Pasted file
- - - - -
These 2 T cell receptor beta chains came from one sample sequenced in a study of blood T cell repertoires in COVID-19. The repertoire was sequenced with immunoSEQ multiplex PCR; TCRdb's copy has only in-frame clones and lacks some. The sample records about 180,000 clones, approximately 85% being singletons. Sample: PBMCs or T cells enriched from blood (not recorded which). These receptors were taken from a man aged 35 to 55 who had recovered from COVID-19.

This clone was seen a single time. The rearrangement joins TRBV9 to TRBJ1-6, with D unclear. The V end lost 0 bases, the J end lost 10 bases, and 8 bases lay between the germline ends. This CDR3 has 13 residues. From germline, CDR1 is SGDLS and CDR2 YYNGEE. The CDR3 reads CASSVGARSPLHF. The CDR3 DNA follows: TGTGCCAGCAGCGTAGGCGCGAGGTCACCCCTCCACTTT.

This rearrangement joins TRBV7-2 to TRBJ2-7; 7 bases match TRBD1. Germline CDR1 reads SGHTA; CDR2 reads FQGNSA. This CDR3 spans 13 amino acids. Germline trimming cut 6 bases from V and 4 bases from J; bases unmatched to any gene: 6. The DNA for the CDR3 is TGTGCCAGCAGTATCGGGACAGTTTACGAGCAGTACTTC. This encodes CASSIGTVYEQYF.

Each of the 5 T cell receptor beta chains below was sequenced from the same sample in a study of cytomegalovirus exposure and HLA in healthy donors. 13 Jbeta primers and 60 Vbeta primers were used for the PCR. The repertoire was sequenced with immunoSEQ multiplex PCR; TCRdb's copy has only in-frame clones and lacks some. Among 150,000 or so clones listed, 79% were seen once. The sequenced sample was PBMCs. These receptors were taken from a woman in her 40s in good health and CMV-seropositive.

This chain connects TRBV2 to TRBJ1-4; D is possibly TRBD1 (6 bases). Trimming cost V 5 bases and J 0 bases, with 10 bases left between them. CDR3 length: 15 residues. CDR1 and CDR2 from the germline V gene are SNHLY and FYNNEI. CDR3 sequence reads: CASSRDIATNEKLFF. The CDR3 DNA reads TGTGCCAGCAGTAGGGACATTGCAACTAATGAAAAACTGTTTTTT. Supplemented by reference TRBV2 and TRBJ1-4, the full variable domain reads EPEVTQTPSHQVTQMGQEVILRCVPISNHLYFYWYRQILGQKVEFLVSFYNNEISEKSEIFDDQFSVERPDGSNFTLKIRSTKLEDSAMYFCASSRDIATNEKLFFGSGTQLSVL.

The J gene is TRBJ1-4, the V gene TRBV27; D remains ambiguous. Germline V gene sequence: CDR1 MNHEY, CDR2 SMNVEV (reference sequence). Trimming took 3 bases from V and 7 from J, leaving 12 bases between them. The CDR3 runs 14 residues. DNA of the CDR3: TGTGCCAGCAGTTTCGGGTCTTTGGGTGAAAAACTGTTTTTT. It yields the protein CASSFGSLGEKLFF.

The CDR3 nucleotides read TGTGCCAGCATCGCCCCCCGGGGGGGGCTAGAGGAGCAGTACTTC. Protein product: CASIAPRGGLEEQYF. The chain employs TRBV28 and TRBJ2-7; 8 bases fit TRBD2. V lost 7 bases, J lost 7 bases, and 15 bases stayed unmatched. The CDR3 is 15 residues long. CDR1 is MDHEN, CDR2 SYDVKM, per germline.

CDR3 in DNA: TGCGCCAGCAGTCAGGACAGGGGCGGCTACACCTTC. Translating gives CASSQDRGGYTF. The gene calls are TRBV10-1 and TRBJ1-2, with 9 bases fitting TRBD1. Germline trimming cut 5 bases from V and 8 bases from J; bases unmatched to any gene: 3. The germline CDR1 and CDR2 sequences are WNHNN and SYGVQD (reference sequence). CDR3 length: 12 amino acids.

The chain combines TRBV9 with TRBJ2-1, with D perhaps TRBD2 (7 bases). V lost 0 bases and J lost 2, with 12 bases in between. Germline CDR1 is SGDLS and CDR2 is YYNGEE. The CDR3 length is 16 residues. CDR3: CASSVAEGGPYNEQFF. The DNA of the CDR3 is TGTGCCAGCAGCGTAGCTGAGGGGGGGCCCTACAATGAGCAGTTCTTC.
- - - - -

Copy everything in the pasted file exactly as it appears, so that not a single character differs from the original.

These 2 T cell receptor beta chains came from one sample sequenced in a study of blood T cell repertoires in COVID-19. The repertoire was sequenced with immunoSEQ multiplex PCR; TCRdb's copy has only in-frame clones and lacks some. The sample records about 180,000 clones, approximately 85% being singletons. Sample: PBMCs or T cells enriched from blood (not recorded which). These receptors were taken from a man aged 35 to 55 who had recovered from COVID-19.

This clone was seen a single time. The rearrangement joins TRBV9 to TRBJ1-6, with D unclear. The V end lost 0 bases, the J end lost 10 bases, and 8 bases lay between the germline ends. This CDR3 has 13 residues. From germline, CDR1 is SGDLS and CDR2 YYNGEE. The CDR3 reads CASSVGARSPLHF. The CDR3 DNA follows: TGTGCCAGCAGCGTAGGCGCGAGGTCACCCCTCCACTTT.

This rearrangement joins TRBV7-2 to TRBJ2-7; 7 bases match TRBD1. Germline CDR1 reads SGHTA; CDR2 reads FQGNSA. This CDR3 spans 13 amino acids. Germline trimming cut 6 bases from V and 4 bases from J; bases unmatched to any gene: 6. The DNA for the CDR3 is TGTGCCAGCAGTATCGGGACAGTTTACGAGCAGTACTTC. This encodes CASSIGTVYEQYF.

Each of the 5 T cell receptor beta chains below was sequenced from the same sample in a study of cytomegalovirus exposure and HLA in healthy donors. 13 Jbeta primers and 60 Vbeta primers were used for the PCR. The repertoire was sequenced with immunoSEQ multiplex PCR; TCRdb's copy has only in-frame clones and lacks some. Among 150,000 or so clones listed, 79% were seen once. The sequenced sample was PBMCs. These receptors were taken from a woman in her 40s in good health and CMV-seropositive.

This chain connects TRBV2 to TRBJ1-4; D is possibly TRBD1 (6 bases). Trimming cost V 5 bases and J 0 bases, with 10 bases left between them. CDR3 length: 15 residues. CDR1 and CDR2 from the germline V gene are SNHLY and FYNNEI. CDR3 sequence reads: CASSRDIATNEKLFF. The CDR3 DNA reads TGTGCCAGCAGTAGGGACATTGCAACTAATGAAAAACTGTTTTTT. Supplemented by reference TRBV2 and TRBJ1-4, the full variable domain reads EPEVTQTPSHQVTQMGQEVILRCVPISNHLYFYWYRQILGQKVEFLVSFYNNEISEKSEIFDDQFSVERPDGSNFTLKIRSTKLEDSAMYFCASSRDIATNEKLFFGSGTQLSVL.

The J gene is TRBJ1-4, the V gene TRBV27; D remains ambiguous. Germline V gene sequence: CDR1 MNHEY, CDR2 SMNVEV (reference sequence). Trimming took 3 bases from V and 7 from J, leaving 12 bases between them. The CDR3 runs 14 residues. DNA of the CDR3: TGTGCCAGCAGTTTCGGGTCTTTGGGTGAAAAACTGTTTTTT. It yields the protein CASSFGSLGEKLFF.

The CDR3 nucleotides read TGTGCCAGCATCGCCCCCCGGGGGGGGCTAGAGGAGCAGTACTTC. Protein product: CASIAPRGGLEEQYF. The chain employs TRBV28 and TRBJ2-7; 8 bases fit TRBD2. V lost 7 bases, J lost 7 bases, and 15 bases stayed unmatched. The CDR3 is 15 residues long. CDR1 is MDHEN, CDR2 SYDVKM, per germline.

CDR3 in DNA: TGCGCCAGCAGTCAGGACAGGGGCGGCTACACCTTC. Translating gives CASSQDRGGYTF. The gene calls are TRBV10-1 and TRBJ1-2, with 9 bases fitting TRBD1. Germline trimming cut 5 bases from V and 8 bases from J; bases unmatched to any gene: 3. The germline CDR1 and CDR2 sequences are WNHNN and SYGVQD (reference sequence). CDR3 length: 12 amino acids.

The chain combines TRBV9 with TRBJ2-1, with D perhaps TRBD2 (7 bases). V lost 0 bases and J lost 2, with 12 bases in between. Germline CDR1 is SGDLS and CDR2 is YYNGEE. The CDR3 length is 16 residues. CDR3: CASSVAEGGPYNEQFF. The DNA of the CDR3 is TGTGCCAGCAGCGTAGCTGAGGGGGGGCCCTACAATGAGCAGTTCTTC.